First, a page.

Since the release of her 1996 debut album “Robyn Is Here,” Robyn has been a dance-pop staple. And her three-part EP “Body Talk,” which featured the single “Dancing On My Own,” reaffirmed her place in pop and club scenes. Both “Call Your Girlfriend” and “Do It Again,” from her 2014 collaboration with the Norwegian group Röyksopp, have been No. 1 songs on the Billboard Dance Club chart.

Robyn is a master of musical silences. Her songs are not overfull, nor is every gap filled by a synth, guitar or vocal hook. “Human Being” featuring Zhala is a good example.

As an album, “Honey” is more interested in individuals rather than society as a whole. But at the same time, there’s something deeply comforting about her sound. It’s mellow and full of life, pulsating and reflective at the same time. And, of course, sexy. Very sexy.

Lead single “Missing U” begins with spiraling synth sounds which give way to a pulsing bass. One can’t help but be reminded of The Who’s introduction to “Baba O’Riley.” The songs “Between The Lines” and “Beach2k20” are the most experimental and fun on the album, featuring trance-inducing beats, alternation between spoken and sung vocals and a wide array of sound effects. Though too far left field for radio play, the songs offer an enjoyable variation between the two more traditional dance-pop tracks “Honey” and “Ever Again.”

Both Streisand’s “Walls” and Robyn’s “Honey” bring to mind the various ways artists deal with politics. Streisand speaks to a collective political crisis; Robyn turns inward. And if Streisand gives reasons to despair, Robyn reminds us to dance. Maybe that is a just as loud a political statement.

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Music & Concerts

BETTY holiday show rocks D.C.

Queer band returns home



BETTY (Photo by Gene Reed, 2021)

D.C. native band BETTY kicked off its “Holly Jollypocalypse” tour with a show at City Winery on Dec. 5. 

The trio, including ally Alyson Palmer and queer sisters Elizabeth and Amy Ziff, debuted several new songs at the show like “Snow,” “Choose You” and “Mistletoe.”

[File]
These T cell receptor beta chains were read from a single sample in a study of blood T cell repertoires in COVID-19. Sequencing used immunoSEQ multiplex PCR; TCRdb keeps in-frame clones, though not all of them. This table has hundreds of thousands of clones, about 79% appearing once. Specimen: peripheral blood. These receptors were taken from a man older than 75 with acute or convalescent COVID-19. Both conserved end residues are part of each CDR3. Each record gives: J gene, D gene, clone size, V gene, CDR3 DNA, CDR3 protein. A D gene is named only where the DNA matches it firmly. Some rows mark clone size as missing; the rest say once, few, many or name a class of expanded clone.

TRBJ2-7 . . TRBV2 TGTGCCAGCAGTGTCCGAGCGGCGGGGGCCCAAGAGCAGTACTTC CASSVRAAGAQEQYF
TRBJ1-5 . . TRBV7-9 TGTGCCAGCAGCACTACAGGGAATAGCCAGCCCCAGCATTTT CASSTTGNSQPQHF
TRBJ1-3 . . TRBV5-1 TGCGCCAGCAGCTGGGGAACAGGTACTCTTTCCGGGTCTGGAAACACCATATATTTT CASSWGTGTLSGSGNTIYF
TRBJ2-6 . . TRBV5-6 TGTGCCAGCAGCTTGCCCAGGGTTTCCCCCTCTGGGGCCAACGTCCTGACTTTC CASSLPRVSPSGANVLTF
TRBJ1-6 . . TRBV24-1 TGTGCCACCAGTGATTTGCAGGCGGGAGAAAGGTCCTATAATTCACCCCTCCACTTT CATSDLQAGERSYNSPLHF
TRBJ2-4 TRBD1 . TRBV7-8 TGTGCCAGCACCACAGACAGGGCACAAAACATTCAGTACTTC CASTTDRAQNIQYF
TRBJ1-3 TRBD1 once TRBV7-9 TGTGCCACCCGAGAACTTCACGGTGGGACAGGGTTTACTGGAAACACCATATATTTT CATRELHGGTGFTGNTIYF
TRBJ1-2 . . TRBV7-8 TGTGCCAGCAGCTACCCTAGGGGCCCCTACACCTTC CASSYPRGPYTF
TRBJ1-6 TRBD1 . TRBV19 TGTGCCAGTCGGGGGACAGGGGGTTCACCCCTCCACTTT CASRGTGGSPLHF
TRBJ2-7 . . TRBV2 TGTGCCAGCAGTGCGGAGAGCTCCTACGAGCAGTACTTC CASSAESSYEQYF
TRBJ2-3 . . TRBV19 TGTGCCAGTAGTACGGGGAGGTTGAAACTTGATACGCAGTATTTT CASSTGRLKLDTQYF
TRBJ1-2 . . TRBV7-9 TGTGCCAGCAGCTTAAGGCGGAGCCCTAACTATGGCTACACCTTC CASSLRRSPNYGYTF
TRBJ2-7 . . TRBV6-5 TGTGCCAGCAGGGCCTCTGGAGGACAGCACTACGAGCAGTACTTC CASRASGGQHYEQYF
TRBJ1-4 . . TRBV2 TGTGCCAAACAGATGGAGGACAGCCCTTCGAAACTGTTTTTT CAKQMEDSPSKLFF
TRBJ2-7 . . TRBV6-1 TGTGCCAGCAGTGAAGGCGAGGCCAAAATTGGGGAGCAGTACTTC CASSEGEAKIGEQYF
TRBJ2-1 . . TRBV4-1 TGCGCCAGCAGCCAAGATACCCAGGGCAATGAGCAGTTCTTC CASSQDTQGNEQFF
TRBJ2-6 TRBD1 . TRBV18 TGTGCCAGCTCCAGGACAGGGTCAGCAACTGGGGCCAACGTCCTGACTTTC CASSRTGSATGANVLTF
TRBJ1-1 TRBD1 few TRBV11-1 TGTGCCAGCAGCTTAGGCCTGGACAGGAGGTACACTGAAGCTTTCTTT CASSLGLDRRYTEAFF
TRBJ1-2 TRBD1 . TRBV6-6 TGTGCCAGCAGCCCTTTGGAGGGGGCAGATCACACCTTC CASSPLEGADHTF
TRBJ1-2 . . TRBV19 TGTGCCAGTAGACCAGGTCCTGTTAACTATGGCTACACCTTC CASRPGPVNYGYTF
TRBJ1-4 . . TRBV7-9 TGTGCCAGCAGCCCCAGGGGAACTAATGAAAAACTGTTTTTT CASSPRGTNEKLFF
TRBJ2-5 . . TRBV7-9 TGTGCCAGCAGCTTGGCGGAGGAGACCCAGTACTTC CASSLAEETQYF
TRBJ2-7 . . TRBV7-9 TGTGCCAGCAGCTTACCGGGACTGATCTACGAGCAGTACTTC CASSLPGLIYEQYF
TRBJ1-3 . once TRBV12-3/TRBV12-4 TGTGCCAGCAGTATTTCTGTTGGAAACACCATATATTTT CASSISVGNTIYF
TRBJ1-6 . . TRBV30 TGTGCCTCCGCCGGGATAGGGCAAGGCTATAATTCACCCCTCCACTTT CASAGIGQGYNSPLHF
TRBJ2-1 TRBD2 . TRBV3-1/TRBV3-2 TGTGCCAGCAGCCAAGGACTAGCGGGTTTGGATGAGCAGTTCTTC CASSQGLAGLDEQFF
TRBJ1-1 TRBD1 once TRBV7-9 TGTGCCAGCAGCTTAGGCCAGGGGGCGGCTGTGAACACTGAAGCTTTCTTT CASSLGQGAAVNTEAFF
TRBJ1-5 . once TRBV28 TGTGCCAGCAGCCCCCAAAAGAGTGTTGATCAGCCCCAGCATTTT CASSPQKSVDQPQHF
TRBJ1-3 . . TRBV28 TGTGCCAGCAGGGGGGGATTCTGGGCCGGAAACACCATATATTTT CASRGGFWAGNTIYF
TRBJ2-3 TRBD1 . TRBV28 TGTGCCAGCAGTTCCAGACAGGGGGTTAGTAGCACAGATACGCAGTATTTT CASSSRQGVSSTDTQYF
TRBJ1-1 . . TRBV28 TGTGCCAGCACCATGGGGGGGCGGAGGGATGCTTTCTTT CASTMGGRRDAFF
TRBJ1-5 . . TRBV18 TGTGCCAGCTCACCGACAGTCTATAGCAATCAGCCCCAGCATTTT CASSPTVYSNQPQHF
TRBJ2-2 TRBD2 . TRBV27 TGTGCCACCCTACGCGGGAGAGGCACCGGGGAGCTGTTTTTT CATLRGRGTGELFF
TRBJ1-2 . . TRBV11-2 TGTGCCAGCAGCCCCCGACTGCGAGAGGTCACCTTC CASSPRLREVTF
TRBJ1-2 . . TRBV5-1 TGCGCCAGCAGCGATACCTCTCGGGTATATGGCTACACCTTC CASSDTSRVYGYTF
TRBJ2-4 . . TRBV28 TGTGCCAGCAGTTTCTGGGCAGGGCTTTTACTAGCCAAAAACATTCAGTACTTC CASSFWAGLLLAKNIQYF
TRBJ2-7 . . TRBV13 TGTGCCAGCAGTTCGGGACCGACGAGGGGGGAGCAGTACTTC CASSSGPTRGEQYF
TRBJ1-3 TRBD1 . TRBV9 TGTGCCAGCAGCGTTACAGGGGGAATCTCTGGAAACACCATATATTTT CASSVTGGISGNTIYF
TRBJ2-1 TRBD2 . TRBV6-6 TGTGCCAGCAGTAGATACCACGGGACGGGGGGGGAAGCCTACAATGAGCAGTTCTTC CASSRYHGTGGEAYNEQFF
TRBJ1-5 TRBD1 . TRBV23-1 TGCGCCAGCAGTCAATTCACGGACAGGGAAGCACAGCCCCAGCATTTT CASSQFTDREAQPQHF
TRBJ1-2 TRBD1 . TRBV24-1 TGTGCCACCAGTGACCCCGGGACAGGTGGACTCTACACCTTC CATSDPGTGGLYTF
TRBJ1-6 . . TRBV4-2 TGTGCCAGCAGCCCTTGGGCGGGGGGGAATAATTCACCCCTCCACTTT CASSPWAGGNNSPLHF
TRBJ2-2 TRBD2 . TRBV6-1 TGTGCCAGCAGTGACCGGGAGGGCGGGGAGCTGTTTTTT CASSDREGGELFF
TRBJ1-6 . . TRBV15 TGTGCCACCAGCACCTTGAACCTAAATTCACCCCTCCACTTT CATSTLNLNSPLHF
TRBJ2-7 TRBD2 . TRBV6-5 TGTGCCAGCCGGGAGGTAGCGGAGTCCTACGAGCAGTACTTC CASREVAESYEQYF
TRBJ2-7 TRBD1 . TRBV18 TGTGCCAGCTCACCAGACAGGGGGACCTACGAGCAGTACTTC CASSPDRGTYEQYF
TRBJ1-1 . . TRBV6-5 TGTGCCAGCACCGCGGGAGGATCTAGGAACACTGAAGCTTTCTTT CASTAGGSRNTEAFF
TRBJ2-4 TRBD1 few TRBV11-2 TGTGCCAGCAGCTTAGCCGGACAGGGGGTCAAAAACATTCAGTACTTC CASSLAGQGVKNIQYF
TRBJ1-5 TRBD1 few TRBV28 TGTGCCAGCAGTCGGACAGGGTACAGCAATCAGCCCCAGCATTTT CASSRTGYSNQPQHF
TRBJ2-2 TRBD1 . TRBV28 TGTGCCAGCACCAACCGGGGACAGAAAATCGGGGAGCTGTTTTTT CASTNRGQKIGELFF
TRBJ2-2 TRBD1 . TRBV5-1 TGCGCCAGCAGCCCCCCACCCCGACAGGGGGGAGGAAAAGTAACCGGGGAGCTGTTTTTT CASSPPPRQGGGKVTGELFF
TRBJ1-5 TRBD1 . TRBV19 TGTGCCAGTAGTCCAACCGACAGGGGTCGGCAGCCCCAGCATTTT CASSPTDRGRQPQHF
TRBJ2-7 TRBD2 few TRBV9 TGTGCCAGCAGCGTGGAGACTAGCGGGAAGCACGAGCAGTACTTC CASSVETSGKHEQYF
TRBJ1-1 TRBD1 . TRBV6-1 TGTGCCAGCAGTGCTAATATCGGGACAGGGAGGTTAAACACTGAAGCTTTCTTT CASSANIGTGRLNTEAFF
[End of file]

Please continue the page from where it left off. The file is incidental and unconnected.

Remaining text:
“Half this set is brand new for you people. You know why? Because we knew we were coming home,” Palmer said at the show. 

The group also played long-loved songs by their fans, like “Xmas Ain’t Coming This Year” and “Miracles Can Happen.” After many requests from the audience, the band played one of their most famous songs —  the theme song from the show “The L Word” — as an encore number. 

Throughout the show, the group expressed their gratitude to be able to perform live again, and recognized the loss so many have experienced over the past two years due to the ongoing coronavirus pandemic. 

“This really has been an unbelievably challenging time, so challenging that we can’t even really wrap our brains around the PTSD,” Palmer told the audience. “A lot of us have lost a lot. In the past two years, we’ve lost all kinds of things. We’ve lost a lot of people. And that’s a horrible, horrible thing. But hopefully those people are somehow still connected to us.”

There was a familial feel to the night — Amy brought her daughter onstage throughout the show and the band performed the song “Saylor,” which is about her daughter. 

“She’s pretty lucky to see a couple of great goddess moms,” Amy told the audience. 

The band also welcomed local queer artist Be Steadwell to perform a mashup of a an original blues tune and “Silent Night.” Steadwell will be performing her show Drummer Bois: Queer Caroling with Be Steadwell at the Black Cat this Friday. To learn more, visit 

The members of BETTY, who proudly label themselves as “rule breakers” and “equality rockers” have been touring, writing, and advocating for social change through their music since 1986. 

“We’ve been together for 35 years as independent artists, which is pretty miraculous when you consider that with a capitalist system and how hard it is to exist as independent musicians and artists,” Elizabeth said in an interview. “We’re really grateful to our audiences, in particular to our queer community, that has really supported us forever and still does.”

BETTY’s first show was at the 9:30 club, and the band was excited to return to their home, the trio said in an interview.